The Devil's Reprise
Each step I took off the plane and through the airport, my senses bombarded with the smell of cigarettes and strong cologne and the sound of rapid-fire French, the more my legs felt like they were made of melting snow. Each step was a step closer to our meeting. Each step meant more sweat trickling down the back of my sore neck.
I felt like I was minutes away from being committed by the time Max and I cleared the overly suspicious French customs and stood waiting for our bags at baggage claim. I had to admit, I was really glad that Max was there with me for that. To them, we were traveling together, and in his perfect French, he had all the right answers for the customs officials. I could only smile and nod and repeat my name. I knew they all spoke English, but it seemed to anger them to do so.
The funny thing was—and I know I was thinking of too many romantic movies—but I really had expected Sage to be there, running toward me, ready for an embrace. Or at least, you know, be there. But he wasn’t. There wasn’t even anyone with a sign that said “Emerson” or “Creem” or even “Elvis-Wannabe from Sex City.” As Max and I trundled our suitcases out of baggage claim, we were met by no one.
“Well, this is a nice welcome,” I muttered as I watched people happily greeting one another. Max only nodded and stuck another cigarette in his mouth. I sighed and glanced over at the washrooms. They were called W.C.s here, I was right.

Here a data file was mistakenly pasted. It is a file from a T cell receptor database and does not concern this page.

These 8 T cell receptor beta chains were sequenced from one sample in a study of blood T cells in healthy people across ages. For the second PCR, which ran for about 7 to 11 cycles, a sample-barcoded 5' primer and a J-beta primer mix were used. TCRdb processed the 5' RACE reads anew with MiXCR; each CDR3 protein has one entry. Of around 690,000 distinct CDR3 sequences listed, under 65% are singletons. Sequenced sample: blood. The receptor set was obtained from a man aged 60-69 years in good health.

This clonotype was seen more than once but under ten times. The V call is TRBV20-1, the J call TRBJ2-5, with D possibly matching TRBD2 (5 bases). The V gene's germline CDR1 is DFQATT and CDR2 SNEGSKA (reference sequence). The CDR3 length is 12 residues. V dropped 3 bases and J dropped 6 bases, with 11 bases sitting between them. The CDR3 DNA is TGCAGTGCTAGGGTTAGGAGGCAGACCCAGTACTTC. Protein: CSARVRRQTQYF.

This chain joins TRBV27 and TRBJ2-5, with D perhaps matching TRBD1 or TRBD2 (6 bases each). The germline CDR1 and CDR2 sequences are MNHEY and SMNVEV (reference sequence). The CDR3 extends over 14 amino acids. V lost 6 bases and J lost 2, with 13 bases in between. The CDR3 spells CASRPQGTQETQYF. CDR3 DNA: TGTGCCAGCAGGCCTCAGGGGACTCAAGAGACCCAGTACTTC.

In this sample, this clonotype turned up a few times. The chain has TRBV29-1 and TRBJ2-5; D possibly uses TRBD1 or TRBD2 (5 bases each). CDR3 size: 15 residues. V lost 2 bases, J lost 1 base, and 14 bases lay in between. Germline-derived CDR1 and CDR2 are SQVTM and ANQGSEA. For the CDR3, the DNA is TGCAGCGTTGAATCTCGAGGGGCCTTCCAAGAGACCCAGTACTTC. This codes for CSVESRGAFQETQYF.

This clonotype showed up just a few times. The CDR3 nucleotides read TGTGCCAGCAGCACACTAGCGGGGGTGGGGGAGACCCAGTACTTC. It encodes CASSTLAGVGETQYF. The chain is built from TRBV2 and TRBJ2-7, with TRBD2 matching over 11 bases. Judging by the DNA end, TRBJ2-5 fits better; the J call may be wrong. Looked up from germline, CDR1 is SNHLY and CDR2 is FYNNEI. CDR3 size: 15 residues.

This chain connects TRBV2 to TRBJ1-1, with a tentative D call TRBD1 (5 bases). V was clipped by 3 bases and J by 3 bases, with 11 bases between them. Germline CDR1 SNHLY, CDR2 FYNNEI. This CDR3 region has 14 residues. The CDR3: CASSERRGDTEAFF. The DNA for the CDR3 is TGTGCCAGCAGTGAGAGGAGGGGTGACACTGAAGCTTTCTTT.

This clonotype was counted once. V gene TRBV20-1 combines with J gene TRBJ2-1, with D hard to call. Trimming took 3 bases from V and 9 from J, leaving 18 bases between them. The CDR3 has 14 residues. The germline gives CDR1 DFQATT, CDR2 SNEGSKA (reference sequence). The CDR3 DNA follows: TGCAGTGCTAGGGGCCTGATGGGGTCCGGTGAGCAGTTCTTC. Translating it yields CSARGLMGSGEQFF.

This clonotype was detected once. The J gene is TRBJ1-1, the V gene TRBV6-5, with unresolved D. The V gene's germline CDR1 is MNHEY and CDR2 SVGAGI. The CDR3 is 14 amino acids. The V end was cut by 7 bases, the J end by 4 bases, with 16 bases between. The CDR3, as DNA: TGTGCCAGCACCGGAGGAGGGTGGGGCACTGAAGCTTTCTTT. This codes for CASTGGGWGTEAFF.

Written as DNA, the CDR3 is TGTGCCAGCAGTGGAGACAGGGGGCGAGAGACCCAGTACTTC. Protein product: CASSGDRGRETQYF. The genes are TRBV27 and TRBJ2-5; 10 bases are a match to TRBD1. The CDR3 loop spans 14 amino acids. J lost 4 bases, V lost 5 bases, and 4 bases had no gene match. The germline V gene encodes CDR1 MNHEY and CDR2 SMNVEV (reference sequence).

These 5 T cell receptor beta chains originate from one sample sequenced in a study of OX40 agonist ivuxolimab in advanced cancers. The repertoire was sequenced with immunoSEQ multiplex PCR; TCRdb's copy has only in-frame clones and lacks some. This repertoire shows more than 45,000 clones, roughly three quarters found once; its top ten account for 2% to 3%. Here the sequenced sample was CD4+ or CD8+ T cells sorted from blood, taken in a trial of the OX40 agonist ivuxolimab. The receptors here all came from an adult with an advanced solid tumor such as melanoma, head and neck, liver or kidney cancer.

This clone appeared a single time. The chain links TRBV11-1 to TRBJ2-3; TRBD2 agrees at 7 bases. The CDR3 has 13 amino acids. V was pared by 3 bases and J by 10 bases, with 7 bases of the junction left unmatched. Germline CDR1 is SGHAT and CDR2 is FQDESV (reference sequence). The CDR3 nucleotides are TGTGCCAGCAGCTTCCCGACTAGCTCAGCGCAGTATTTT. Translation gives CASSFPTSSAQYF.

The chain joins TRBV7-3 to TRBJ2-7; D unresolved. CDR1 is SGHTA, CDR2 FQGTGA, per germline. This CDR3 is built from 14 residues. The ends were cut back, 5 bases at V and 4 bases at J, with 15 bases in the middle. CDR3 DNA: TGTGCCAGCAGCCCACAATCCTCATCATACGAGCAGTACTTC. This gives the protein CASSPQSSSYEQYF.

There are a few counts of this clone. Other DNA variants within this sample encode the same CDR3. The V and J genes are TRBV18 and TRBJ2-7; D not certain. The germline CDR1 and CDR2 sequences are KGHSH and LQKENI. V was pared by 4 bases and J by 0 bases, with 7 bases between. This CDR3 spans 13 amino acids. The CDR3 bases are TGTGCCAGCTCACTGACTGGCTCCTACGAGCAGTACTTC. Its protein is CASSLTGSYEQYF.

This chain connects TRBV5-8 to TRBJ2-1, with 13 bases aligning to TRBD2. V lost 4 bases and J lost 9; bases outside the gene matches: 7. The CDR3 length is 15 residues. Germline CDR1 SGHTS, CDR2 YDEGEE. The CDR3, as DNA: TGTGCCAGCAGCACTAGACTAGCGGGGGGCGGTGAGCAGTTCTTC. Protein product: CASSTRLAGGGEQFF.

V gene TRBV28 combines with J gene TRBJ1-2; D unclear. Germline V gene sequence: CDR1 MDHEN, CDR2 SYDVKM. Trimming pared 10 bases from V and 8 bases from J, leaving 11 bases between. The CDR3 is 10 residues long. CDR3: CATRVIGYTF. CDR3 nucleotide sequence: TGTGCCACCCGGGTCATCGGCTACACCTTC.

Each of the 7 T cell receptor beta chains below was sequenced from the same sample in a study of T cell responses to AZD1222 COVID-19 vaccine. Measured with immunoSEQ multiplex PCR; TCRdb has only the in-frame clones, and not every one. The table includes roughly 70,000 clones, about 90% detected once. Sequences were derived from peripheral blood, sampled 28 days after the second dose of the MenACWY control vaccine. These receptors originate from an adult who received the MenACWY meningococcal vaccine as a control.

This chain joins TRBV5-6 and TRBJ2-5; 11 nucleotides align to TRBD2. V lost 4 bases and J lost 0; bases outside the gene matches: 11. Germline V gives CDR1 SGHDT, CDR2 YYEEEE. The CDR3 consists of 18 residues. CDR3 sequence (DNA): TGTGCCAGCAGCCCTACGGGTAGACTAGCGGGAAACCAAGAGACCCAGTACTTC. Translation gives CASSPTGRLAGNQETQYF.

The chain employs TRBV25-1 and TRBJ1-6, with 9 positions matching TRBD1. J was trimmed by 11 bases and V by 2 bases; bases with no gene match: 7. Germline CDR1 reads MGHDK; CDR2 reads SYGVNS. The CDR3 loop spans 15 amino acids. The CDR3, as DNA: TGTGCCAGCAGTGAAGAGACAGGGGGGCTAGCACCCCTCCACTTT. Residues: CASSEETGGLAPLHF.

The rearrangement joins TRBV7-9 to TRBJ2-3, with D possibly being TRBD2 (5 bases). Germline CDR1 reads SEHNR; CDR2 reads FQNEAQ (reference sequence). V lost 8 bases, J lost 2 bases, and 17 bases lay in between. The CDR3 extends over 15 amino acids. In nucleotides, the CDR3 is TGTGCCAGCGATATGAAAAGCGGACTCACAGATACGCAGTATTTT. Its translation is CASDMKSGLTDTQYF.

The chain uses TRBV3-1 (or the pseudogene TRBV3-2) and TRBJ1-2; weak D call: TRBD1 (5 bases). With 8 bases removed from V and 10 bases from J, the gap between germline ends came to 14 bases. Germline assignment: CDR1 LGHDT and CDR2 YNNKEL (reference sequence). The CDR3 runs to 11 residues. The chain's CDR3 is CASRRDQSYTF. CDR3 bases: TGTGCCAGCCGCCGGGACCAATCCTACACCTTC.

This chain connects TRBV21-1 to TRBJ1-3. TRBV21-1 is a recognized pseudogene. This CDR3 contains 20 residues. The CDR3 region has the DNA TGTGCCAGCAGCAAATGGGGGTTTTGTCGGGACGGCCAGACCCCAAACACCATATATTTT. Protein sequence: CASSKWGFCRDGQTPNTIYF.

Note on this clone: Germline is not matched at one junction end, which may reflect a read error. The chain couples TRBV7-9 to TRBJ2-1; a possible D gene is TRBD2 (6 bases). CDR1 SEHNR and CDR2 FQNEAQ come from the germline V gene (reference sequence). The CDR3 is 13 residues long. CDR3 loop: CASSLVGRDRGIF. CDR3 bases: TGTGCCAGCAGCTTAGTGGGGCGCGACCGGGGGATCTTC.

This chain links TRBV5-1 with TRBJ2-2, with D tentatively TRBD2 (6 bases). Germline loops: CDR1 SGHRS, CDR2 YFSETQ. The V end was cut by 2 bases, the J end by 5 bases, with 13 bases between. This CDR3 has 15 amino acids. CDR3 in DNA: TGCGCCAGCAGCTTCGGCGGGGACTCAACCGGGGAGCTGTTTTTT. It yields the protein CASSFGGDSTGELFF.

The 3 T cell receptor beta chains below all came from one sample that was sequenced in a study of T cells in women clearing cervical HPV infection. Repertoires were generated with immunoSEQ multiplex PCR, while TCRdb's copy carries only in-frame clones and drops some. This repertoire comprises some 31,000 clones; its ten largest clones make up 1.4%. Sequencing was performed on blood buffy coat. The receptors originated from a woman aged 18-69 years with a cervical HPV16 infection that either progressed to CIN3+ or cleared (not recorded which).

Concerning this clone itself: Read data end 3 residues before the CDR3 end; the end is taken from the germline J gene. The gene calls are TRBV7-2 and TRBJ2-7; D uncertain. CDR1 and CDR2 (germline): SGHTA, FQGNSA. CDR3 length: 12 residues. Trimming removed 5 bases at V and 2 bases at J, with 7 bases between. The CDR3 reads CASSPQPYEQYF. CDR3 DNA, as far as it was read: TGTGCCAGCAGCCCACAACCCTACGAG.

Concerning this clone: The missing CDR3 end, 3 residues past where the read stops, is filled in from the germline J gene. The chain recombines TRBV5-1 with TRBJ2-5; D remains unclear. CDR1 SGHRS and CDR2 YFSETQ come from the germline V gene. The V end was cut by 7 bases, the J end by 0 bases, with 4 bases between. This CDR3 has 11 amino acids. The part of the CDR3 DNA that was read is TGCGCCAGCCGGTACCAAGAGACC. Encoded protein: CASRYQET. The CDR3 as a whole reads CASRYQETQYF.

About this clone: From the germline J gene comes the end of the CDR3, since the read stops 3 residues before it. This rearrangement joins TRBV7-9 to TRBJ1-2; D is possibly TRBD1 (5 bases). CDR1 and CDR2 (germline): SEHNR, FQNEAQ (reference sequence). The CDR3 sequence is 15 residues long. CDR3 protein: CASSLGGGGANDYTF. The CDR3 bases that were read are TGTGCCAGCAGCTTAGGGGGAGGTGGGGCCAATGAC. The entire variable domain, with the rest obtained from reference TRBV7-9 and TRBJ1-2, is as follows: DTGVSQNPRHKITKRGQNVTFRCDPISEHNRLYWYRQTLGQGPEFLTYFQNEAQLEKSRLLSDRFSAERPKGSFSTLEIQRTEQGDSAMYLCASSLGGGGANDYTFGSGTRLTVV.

I excused myself and quickly tried to pretty myself up in the washroom in case Sage was still on his way or stuck in traffic or something. I not-so-subtly watched the French travelers lean over the sinks and dot lipstick on their lips and cheeks and smooth flyaways with mists of Evian water. I had so much to learn and fancied I might even go back to Ellensburg with a new sense of chic style.
And I was going back, despite Eric’s fears. If my first few moments in Europe were any indicator of what was to come, I was definitely going back.
When I came out of the washroom, groomed but still pretty darn lackluster after two long flights, I nearly stopped in my tracks. Jacob was here and talking to Max with a grim look on his face, my suitcase in his meaty hand. He was waving his other hand in the air, his gold rings glinting, and Max was silent, chewing on his lip and listening attentively.
“Hey,” I said, my voice cracking a little, as I continued walking toward them, hoping I wasn’t interrupting something important. Jacob shut up and his head whipped my way. A broad smile cracked across his face, his golden eyes vivid and dancing.
“Dawn, love,” he said in that irrepressible Cockney accent of his, throwing his arms open and bringing me into a tight embrace, my face smooshed up against his scratchy orange-and-brown wool suit, which smelled like coffee and mothballs. His fashion sense hadn’t changed, and that brought me the tiniest bit of ironic comfort.